Prepping your kitchen for blenderized diet

When you or your loved one requires a feeding tube, many steps must be implemented when preparing for this transition. Getting the news that you or a loved one needs a feeding tube may be overwhelming at first. You will meet with your healthcare team to help make the transition as smooth as possible. Ultimately, it is your decision on what goes into the feeding tube.

Before going grocery shopping and preparing your blenderized meals, be sure you have all of the right materials and appliances in your home kitchen. If you’re planning on incorporating or solely relying on blenderized foods for meals, there is some prep work that needs to be put in place before making meals fit for an enteral feeding tube.

Prepping you kitchen


A high-powered blender such as a Vitamix® can easily blend and liquify foods within seconds, making meal preparation a breeze.


Working with your dietitian to find a few simple starter recipes is best when starting a blenderized diet; joining online groups and forums can be another great way to adopt new recipes. The group Blenderized Foods For Tubies and Feeding Tube Awareness Foundation is a recommendation. Printing out a list of tolerated foods in each food category is a great way to ensure you are including all of the necessary food groups.

Slow cooker

A slow cooker can be an easy hack in the kitchen, especially if beans, lentils and grains are incorporated into the blenderized diet. The slow cooker can make an entire families meal and just require a few last-minute steps to transform it into a blenderized meal.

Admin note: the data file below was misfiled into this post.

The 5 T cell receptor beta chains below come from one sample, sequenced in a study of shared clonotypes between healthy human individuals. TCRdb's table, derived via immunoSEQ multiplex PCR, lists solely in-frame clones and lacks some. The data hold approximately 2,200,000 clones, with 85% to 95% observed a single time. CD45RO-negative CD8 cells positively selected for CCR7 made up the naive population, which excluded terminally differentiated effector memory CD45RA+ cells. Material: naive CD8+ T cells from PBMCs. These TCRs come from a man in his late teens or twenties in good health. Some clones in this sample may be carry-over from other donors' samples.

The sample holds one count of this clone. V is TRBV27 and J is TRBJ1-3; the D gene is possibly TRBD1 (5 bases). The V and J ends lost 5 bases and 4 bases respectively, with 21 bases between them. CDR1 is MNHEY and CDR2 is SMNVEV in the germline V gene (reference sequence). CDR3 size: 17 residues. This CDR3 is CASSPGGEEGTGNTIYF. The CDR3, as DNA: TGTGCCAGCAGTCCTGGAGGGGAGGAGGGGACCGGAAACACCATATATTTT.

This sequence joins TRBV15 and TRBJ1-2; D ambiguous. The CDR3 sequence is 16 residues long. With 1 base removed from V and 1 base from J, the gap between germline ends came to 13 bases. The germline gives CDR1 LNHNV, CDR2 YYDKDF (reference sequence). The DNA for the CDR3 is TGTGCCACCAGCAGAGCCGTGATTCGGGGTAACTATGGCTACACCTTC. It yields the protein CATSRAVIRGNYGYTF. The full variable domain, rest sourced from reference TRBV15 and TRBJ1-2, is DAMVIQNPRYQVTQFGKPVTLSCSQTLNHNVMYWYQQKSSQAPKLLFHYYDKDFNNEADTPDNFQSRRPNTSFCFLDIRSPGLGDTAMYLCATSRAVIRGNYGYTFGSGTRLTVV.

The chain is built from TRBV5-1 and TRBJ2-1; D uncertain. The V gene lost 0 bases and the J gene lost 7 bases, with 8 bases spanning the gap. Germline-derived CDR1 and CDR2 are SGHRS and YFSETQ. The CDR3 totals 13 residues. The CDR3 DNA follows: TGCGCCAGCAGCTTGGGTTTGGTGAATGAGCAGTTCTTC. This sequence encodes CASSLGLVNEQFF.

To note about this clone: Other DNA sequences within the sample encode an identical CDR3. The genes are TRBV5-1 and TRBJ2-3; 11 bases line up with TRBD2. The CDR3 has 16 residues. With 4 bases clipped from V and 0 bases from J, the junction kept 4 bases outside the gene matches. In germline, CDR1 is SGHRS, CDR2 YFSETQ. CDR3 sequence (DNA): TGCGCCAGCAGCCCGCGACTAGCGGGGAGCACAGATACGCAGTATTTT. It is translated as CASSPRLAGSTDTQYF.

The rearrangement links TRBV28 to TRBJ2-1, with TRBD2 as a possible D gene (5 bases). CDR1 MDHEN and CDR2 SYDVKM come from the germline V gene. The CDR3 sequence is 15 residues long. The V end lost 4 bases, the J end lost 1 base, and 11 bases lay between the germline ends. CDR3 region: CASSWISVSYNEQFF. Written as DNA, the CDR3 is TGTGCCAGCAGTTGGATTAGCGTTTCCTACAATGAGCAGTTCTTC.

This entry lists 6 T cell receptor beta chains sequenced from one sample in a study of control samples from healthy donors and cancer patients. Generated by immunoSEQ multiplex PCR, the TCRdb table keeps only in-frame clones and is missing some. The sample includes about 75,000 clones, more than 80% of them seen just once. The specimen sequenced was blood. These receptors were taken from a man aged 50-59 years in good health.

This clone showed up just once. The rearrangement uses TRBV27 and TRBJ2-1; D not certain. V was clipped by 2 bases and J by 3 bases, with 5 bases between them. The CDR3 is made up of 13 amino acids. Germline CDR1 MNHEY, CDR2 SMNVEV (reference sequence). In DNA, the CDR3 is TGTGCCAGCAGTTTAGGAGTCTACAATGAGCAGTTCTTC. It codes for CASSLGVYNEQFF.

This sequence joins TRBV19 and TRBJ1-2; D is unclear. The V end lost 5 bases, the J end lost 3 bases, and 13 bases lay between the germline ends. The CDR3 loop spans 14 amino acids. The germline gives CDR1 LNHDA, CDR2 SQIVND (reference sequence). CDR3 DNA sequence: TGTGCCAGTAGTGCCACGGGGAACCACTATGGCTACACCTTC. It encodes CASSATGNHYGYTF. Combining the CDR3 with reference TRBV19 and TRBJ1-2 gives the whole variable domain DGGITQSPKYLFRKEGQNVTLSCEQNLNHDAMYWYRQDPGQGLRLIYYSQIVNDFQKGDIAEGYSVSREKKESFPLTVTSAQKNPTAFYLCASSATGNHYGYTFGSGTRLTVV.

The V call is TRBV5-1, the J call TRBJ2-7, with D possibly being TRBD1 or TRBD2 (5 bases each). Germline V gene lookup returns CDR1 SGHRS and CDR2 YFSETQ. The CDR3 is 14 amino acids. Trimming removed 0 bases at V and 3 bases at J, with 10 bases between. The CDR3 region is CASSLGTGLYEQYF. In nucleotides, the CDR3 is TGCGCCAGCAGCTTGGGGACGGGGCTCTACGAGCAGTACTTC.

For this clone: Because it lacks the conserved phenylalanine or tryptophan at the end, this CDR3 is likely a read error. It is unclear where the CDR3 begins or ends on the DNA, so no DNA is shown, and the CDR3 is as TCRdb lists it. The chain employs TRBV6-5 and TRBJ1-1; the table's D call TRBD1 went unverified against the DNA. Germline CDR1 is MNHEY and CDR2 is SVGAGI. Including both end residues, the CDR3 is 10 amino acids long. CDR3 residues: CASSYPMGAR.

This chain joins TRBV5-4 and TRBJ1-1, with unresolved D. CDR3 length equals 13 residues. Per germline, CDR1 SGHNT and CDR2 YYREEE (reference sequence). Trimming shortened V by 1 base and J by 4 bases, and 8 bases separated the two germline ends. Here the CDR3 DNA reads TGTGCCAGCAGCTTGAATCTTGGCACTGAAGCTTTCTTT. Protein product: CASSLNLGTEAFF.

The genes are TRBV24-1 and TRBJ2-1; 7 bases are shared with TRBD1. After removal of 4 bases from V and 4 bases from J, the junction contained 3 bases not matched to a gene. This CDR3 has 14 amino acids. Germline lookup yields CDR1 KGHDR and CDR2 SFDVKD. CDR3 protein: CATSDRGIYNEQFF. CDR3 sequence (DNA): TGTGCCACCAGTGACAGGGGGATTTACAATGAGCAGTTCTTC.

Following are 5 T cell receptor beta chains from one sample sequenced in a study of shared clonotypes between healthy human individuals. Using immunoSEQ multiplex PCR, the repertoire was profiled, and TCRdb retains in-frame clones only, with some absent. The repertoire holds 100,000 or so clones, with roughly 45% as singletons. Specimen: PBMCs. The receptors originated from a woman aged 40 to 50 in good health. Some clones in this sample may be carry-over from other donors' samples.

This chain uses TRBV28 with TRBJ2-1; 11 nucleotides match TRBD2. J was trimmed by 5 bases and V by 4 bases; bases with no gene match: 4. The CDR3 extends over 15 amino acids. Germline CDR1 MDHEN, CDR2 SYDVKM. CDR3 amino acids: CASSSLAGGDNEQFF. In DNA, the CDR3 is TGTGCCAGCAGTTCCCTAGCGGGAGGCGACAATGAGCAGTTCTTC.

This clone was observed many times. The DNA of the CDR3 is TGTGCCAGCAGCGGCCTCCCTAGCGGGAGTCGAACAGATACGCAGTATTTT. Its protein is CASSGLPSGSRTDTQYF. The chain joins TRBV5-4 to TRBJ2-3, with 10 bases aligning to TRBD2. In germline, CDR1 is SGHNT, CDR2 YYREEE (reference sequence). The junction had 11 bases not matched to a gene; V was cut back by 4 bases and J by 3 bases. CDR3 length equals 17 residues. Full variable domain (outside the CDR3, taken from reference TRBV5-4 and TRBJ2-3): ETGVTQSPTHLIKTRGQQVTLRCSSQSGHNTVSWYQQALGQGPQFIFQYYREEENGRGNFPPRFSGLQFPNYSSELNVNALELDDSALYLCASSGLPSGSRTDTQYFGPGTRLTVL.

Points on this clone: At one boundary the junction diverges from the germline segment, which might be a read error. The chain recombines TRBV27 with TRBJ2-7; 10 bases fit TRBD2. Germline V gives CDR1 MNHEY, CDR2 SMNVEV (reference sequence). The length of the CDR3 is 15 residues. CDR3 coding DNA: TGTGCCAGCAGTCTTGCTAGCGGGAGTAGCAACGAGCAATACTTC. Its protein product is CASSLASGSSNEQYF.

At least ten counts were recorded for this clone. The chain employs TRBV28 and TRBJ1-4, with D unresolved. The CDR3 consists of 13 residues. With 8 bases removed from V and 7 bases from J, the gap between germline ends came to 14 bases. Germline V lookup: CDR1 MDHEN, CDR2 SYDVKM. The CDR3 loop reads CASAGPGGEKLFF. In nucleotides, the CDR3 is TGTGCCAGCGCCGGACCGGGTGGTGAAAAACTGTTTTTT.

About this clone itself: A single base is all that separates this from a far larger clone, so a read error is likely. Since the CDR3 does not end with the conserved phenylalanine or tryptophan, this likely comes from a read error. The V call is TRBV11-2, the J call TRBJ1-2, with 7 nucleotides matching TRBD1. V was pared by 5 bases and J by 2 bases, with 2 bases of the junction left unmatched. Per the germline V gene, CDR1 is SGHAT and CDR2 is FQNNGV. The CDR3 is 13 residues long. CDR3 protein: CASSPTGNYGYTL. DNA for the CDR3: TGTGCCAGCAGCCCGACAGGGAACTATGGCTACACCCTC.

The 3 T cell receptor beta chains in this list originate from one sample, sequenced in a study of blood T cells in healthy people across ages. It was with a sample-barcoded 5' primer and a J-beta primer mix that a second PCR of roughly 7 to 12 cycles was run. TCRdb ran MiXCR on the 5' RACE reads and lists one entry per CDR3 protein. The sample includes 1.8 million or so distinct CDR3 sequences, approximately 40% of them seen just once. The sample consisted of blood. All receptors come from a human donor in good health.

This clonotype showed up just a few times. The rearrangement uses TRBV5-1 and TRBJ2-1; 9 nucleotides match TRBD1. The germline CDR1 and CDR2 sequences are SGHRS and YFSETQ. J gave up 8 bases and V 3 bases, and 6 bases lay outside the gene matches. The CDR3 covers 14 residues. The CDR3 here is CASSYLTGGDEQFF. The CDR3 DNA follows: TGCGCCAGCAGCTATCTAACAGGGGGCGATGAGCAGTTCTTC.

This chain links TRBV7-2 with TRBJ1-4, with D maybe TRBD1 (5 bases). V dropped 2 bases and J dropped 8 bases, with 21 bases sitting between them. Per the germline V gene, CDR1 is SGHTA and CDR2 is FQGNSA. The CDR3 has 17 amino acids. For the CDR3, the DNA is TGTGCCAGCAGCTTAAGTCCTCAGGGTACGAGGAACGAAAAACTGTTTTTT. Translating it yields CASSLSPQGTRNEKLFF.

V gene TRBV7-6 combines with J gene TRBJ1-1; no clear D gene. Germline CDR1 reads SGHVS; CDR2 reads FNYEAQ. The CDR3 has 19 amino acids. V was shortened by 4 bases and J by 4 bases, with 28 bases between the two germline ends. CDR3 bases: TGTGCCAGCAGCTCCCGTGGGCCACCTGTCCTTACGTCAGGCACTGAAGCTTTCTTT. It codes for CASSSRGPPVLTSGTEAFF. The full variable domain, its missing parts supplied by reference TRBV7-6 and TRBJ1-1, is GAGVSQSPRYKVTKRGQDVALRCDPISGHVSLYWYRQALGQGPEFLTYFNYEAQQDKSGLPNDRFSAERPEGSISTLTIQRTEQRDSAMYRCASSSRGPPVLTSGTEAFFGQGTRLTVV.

Measuring cups and measuring spoons

When making recipes and preparing for feedings, measuring cups are necessary for measuring liquids such as milk, broth, water, and juice. Measuring spoons are needed when increasing calorie intake, such as fat sources as this needs to be done slowly.

Fat sources

Olive oil, flax oil, or medium chain triglycerides (MCT) are all great to have on hand when cooking and preparing recipes.


Fruits from all colors of the rainbow are great to have on hand. This can include: cherries, lemons, peaches, pears, bananas, apples, and seedless grapes.


Vegetables not only add color but are key to meeting nutritional needs. Vegetables such as peppers, radish, carrots, pumpkin, green beans, lettuce and spinach are great to have in the fridge or freezer when putting a meal together.


If supplements are required, be sure they are liquid or in liquid, capsule, or powder format, so they can be easily blended into the meal. Be sure to speak with your practitioner and/or dietitian before starting any new medication or supplement.

Air-tight storage containers

Some people blend every meal while for others it is common to blend meals for a couple of days, so storage will be necessary. Freezing foods can also be an option when traveling, so high-quality containers or bags are recommended.

  • Food storage containers to hold cooked foods, waiting to be blended.
  • Containers with measurements to store blended meals.

Transitioning to a blenderized diet may feel daunting when starting out. Incorporating or having pre-prepared foods like Kitchen Blends® on hand can ensure nutrition needs are being met especially when leaving the home.